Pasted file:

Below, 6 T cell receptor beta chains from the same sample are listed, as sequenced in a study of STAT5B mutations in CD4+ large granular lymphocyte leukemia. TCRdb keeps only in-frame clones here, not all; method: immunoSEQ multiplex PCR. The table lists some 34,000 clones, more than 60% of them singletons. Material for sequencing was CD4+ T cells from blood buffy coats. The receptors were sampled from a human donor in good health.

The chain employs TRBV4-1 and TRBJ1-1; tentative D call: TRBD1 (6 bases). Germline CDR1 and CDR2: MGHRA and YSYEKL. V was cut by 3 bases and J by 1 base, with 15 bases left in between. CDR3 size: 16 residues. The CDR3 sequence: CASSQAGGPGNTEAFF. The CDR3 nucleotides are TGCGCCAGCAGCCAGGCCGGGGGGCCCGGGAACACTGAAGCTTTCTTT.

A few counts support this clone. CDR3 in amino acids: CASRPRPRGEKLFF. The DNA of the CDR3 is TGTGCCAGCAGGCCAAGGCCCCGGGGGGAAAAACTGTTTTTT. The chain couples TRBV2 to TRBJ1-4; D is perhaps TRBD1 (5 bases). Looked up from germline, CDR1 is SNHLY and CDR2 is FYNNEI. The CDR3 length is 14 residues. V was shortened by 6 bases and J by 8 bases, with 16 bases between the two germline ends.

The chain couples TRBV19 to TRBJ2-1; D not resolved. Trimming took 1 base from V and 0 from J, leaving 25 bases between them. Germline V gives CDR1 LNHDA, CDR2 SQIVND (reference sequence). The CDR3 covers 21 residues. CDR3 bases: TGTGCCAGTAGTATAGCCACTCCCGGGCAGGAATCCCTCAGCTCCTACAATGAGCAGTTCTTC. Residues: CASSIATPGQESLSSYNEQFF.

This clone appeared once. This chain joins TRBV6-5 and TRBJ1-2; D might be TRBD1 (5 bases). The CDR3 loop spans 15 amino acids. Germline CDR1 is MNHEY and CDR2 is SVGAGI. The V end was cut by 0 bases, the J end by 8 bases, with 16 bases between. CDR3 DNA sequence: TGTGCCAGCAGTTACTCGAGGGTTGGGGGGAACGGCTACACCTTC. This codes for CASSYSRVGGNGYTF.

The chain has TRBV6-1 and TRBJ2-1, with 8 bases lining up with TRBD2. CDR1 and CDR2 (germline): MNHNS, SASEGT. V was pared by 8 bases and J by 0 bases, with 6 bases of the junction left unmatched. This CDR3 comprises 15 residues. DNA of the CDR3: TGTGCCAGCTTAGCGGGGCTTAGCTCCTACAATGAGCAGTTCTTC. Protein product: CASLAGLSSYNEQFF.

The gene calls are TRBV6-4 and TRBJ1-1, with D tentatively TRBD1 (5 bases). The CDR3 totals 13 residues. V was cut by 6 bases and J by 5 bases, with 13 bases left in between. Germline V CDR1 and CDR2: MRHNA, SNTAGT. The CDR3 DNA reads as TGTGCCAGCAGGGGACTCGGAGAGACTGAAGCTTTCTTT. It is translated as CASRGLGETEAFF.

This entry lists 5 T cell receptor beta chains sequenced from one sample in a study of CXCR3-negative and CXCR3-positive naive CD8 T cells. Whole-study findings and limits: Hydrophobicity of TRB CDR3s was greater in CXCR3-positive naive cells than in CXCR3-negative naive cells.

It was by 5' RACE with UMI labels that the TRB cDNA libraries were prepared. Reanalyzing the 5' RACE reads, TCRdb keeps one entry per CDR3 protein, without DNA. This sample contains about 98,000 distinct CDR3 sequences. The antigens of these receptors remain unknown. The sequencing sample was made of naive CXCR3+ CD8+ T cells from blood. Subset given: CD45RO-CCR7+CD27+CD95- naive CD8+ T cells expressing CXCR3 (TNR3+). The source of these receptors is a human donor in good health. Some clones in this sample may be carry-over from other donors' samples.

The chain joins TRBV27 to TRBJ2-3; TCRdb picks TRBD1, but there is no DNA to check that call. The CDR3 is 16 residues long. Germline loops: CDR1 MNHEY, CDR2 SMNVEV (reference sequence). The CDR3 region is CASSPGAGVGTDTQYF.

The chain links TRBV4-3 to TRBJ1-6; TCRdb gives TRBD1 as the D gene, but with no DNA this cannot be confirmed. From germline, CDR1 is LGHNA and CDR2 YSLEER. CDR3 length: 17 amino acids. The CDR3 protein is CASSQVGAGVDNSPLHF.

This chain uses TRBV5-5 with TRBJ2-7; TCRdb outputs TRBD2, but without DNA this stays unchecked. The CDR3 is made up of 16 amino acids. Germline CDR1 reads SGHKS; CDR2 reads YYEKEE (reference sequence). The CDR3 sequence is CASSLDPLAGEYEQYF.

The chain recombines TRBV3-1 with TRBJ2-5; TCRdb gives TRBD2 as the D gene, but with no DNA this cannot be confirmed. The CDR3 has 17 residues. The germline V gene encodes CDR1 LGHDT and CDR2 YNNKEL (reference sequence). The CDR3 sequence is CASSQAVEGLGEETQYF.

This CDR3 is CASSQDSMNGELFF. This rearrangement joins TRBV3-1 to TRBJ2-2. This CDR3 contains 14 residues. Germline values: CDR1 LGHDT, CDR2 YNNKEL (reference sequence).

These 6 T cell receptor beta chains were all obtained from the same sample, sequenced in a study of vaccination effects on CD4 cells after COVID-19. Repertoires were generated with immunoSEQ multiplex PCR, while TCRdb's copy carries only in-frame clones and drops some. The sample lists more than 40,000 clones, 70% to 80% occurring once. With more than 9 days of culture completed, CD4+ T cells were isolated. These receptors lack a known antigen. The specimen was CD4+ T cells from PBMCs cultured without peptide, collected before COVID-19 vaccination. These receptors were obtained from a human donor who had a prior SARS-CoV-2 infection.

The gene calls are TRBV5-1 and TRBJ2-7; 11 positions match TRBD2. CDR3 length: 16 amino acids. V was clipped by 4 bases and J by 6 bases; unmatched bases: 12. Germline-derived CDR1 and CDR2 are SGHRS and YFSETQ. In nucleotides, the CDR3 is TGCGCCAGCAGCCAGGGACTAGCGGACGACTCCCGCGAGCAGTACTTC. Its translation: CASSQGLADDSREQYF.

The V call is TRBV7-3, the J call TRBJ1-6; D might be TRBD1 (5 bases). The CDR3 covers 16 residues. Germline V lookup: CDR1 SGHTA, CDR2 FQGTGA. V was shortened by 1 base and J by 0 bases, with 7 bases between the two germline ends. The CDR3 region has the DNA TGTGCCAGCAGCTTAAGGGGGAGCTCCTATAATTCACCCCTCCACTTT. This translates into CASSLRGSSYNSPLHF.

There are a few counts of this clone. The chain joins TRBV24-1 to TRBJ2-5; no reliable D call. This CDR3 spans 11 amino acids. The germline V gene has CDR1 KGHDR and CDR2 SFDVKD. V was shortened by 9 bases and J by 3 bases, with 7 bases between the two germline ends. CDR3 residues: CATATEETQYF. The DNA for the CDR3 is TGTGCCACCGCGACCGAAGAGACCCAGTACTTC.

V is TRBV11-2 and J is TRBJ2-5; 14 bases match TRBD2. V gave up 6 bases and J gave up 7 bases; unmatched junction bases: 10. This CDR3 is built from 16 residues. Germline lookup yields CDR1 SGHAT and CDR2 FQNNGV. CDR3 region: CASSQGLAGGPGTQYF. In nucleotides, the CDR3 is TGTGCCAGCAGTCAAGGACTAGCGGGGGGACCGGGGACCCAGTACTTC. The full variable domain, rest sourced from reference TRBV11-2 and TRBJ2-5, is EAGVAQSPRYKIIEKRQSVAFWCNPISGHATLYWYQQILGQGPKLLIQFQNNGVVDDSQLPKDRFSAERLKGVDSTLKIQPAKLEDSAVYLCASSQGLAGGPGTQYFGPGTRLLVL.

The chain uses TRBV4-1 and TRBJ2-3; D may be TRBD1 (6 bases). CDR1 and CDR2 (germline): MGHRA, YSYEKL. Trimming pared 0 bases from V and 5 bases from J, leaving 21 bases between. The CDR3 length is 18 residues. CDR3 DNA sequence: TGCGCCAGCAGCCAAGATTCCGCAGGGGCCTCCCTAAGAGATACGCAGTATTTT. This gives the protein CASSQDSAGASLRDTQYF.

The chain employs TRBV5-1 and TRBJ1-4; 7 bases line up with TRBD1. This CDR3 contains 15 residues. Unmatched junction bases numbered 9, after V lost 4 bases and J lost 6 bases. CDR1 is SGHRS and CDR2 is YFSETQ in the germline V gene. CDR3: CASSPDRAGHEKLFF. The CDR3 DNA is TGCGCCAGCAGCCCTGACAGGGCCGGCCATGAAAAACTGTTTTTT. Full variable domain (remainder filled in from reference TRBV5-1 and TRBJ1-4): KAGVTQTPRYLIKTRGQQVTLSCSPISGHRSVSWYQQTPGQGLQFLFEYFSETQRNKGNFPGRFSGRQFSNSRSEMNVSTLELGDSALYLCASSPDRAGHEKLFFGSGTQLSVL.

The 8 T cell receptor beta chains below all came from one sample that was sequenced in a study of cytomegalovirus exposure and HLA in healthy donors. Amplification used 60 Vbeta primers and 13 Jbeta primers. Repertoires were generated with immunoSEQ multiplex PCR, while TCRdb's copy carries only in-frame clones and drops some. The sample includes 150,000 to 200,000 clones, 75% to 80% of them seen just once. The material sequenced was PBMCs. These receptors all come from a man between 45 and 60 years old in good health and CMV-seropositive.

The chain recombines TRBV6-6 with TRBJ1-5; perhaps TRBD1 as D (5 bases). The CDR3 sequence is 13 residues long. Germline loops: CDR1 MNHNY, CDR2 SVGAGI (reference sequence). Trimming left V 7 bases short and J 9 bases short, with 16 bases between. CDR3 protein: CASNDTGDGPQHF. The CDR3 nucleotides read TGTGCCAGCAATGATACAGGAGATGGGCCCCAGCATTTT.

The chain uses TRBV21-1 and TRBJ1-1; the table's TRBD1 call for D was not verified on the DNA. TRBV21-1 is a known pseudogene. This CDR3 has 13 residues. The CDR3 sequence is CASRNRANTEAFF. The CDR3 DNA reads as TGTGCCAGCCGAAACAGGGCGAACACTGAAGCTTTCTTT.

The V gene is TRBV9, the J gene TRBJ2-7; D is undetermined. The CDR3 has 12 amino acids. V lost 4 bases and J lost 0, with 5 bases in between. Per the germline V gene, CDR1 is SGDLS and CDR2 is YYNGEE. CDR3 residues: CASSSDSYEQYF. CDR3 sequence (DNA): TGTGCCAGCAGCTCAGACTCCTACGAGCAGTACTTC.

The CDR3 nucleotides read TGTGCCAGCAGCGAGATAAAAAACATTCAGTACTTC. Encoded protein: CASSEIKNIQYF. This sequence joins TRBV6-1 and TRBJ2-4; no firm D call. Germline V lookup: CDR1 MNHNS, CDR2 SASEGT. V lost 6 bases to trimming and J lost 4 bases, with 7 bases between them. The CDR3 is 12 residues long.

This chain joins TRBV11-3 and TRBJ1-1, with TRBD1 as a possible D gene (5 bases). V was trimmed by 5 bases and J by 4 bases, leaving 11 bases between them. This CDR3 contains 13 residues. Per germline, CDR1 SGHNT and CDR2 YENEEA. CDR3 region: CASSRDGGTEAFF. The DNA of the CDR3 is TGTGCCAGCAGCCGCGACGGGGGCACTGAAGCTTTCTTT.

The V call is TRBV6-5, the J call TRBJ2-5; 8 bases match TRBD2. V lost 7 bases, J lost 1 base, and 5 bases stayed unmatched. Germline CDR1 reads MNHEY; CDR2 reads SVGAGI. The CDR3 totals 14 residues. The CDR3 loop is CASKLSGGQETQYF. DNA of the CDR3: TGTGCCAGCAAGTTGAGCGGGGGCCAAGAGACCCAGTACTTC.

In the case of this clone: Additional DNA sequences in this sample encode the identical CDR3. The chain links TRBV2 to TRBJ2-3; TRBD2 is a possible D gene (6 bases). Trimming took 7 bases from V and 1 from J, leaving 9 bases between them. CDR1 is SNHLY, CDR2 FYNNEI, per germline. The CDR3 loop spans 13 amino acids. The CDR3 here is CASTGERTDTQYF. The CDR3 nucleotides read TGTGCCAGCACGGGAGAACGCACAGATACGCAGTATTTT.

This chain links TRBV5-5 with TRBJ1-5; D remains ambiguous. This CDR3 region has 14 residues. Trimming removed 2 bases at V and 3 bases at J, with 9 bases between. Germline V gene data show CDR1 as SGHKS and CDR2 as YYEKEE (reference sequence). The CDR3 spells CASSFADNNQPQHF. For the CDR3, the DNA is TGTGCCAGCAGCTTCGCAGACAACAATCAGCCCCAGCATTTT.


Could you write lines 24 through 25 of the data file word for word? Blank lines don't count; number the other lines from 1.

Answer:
The chain uses TRBV21-1 and TRBJ1-1; the table's TRBD1 call for D was not verified on the DNA. TRBV21-1 is a known pseudogene. This CDR3 has 13 residues. The CDR3 sequence is CASRNRANTEAFF. The CDR3 DNA reads as TGTGCCAGCCGAAACAGGGCGAACACTGAAGCTTTCTTT.

The V gene is TRBV9, the J gene TRBJ2-7; D is undetermined. The CDR3 has 12 amino acids. V lost 4 bases and J lost 0, with 5 bases in between. Per the germline V gene, CDR1 is SGDLS and CDR2 is YYNGEE. CDR3 residues: CASSSDSYEQYF. CDR3 sequence (DNA): TGTGCCAGCAGCTCAGACTCCTACGAGCAGTACTTC.